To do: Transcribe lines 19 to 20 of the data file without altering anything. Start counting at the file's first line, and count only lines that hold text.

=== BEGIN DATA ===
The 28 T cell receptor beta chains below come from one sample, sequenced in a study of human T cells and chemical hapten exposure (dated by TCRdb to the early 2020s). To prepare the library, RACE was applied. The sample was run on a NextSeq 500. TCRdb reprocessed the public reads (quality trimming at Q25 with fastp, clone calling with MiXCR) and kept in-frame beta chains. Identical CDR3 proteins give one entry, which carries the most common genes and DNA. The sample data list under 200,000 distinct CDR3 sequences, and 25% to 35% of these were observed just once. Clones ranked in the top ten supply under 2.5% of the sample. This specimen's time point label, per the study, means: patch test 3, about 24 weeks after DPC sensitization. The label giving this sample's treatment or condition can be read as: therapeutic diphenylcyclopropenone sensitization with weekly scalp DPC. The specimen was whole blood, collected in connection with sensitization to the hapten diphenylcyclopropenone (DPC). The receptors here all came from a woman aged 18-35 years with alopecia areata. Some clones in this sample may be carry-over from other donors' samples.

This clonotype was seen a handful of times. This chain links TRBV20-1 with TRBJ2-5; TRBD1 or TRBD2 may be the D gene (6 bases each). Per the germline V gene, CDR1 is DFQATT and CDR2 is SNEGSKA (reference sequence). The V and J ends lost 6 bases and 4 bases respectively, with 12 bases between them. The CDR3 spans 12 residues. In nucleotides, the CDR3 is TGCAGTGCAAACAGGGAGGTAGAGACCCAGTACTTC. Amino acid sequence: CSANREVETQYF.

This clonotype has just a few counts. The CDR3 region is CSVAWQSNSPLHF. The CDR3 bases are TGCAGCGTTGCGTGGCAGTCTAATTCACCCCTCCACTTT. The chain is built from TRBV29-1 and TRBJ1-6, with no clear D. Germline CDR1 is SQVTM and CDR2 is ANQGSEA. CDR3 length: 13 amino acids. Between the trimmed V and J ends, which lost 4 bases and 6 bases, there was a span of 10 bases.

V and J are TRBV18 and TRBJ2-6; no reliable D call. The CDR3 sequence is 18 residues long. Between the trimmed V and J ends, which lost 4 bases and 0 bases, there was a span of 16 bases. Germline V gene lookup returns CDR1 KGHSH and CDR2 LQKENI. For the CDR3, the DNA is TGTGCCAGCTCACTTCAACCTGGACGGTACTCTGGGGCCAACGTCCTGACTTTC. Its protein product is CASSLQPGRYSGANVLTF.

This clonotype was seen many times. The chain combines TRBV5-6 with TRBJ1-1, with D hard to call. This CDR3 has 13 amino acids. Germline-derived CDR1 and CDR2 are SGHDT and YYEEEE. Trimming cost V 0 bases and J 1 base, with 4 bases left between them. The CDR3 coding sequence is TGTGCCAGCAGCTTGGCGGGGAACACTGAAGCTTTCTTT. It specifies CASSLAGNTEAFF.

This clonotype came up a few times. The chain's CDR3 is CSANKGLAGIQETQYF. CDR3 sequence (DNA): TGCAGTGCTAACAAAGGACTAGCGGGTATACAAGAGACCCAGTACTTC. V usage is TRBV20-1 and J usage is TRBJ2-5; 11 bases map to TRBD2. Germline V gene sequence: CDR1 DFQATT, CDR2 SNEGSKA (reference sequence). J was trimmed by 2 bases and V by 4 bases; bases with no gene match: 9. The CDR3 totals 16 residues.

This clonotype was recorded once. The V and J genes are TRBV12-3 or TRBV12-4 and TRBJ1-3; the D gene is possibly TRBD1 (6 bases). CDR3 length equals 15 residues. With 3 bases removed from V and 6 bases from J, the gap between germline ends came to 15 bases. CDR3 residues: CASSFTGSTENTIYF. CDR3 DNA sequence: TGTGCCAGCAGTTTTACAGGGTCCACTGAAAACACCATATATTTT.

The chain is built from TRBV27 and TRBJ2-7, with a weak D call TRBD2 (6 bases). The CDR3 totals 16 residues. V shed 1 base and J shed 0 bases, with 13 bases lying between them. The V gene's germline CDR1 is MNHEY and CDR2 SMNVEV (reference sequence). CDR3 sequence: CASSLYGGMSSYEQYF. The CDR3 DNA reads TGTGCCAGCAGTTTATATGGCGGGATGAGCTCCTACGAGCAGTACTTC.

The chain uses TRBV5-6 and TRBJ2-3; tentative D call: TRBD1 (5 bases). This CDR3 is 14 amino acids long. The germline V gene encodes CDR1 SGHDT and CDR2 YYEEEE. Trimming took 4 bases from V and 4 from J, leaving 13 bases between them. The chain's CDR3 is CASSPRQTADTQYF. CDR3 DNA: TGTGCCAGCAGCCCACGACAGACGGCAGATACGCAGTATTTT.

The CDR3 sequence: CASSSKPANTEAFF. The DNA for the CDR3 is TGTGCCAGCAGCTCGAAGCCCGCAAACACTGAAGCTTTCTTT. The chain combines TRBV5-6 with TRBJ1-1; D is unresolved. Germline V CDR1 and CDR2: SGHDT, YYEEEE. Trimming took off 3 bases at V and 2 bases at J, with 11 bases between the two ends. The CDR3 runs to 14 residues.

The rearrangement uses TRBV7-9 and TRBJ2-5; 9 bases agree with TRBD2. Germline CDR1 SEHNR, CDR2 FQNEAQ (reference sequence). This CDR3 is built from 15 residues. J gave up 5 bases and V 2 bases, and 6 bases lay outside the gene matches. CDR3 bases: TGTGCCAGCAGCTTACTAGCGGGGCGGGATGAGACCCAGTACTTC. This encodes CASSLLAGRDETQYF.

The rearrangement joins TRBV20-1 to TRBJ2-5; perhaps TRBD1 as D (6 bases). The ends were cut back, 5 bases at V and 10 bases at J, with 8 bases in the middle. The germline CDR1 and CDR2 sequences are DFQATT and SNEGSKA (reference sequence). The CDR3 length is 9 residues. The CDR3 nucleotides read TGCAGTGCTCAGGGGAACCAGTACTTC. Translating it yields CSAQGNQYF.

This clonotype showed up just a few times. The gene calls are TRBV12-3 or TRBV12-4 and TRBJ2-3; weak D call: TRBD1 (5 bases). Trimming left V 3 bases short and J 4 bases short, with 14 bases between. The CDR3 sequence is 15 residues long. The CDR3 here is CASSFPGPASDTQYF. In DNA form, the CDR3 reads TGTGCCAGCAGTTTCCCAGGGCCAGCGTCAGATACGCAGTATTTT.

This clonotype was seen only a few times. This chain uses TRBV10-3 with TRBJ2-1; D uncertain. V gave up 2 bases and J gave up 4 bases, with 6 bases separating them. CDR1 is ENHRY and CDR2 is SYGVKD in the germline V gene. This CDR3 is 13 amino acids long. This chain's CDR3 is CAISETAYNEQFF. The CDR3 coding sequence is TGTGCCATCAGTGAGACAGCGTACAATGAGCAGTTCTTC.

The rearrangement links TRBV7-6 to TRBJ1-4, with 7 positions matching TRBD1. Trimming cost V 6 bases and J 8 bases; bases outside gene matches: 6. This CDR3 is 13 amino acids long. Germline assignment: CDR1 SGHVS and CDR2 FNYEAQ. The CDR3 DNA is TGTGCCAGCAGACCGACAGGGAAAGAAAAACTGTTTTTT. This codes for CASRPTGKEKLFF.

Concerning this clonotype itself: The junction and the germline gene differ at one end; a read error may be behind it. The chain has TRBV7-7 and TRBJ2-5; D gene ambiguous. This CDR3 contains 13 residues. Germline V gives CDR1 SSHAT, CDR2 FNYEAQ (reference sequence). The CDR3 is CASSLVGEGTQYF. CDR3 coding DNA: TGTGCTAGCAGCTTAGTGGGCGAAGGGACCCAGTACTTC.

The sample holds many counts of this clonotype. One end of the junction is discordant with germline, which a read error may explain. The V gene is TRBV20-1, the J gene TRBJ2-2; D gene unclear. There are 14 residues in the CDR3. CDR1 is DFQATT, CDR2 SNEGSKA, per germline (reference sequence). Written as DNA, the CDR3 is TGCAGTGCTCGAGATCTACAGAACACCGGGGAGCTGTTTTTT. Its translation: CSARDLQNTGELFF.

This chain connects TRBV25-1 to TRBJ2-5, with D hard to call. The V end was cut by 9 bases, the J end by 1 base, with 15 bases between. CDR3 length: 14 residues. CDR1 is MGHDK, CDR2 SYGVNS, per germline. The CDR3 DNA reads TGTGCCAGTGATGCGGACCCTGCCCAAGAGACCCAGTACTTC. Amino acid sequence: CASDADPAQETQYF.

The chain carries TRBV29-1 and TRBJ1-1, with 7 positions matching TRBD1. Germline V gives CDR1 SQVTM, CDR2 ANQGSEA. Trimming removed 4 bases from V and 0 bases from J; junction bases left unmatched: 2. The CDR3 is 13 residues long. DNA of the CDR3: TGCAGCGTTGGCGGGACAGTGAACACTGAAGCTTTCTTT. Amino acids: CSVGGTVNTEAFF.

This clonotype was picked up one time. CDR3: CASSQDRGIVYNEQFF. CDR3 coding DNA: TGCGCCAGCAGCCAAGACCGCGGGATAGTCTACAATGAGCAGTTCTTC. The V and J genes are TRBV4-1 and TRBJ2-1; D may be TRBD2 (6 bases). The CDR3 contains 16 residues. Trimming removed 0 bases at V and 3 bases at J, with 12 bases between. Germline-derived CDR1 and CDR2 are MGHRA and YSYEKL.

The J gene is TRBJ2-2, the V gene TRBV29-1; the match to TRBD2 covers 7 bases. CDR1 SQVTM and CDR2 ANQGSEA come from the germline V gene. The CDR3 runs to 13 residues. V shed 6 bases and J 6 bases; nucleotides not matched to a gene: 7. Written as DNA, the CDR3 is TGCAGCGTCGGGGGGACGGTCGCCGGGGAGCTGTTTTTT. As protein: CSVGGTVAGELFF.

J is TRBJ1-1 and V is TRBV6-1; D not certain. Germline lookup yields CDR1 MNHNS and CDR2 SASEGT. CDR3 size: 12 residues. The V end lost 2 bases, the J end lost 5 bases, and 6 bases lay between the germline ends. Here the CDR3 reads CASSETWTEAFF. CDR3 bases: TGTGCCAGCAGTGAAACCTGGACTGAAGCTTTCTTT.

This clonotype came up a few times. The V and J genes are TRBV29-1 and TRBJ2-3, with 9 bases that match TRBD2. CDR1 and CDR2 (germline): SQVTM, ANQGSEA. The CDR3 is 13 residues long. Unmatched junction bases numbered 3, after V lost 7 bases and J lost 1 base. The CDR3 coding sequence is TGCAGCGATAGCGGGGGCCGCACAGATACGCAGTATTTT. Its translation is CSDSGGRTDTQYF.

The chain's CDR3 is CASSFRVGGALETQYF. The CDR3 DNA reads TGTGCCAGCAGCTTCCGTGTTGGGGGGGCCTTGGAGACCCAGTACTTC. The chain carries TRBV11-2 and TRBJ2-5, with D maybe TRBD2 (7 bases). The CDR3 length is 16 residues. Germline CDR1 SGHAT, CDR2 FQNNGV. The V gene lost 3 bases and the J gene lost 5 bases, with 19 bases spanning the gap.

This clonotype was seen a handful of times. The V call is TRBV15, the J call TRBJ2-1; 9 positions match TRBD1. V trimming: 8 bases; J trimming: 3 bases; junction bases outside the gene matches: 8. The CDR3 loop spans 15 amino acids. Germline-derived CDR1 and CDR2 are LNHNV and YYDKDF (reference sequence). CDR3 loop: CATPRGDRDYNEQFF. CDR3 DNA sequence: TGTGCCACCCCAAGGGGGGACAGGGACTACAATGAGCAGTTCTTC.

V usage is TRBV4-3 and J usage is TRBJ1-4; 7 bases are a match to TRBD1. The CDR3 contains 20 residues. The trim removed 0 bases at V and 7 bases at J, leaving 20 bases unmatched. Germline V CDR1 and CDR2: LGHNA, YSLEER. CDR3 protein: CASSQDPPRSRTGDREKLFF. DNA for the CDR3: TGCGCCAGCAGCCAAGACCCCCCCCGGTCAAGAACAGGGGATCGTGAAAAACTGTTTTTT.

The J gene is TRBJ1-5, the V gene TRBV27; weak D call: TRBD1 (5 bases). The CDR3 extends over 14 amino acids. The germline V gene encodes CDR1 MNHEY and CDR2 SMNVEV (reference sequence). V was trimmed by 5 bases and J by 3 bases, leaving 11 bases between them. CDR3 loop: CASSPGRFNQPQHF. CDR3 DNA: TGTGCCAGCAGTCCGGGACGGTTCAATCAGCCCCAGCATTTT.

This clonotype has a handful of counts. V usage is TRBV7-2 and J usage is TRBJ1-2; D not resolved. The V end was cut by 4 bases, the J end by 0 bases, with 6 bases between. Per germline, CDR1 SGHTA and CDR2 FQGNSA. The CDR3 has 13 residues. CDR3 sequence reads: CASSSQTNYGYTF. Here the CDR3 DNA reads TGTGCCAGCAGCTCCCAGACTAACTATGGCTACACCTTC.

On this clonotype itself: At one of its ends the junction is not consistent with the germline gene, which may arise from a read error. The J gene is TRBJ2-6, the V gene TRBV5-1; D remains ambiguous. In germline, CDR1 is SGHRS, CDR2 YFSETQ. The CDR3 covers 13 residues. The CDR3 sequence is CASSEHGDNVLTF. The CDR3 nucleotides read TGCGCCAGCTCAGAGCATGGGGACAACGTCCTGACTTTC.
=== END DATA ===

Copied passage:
The chain carries TRBV29-1 and TRBJ1-1, with 7 positions matching TRBD1. Germline V gives CDR1 SQVTM, CDR2 ANQGSEA. Trimming removed 4 bases from V and 0 bases from J; junction bases left unmatched: 2. The CDR3 is 13 residues long. DNA of the CDR3: TGCAGCGTTGGCGGGACAGTGAACACTGAAGCTTTCTTT. Amino acids: CSVGGTVNTEAFF.

This clonotype was picked up one time. CDR3: CASSQDRGIVYNEQFF. CDR3 coding DNA: TGCGCCAGCAGCCAAGACCGCGGGATAGTCTACAATGAGCAGTTCTTC. The V and J genes are TRBV4-1 and TRBJ2-1; D may be TRBD2 (6 bases). The CDR3 contains 16 residues. Trimming removed 0 bases at V and 3 bases at J, with 12 bases between. Germline-derived CDR1 and CDR2 are MGHRA and YSYEKL.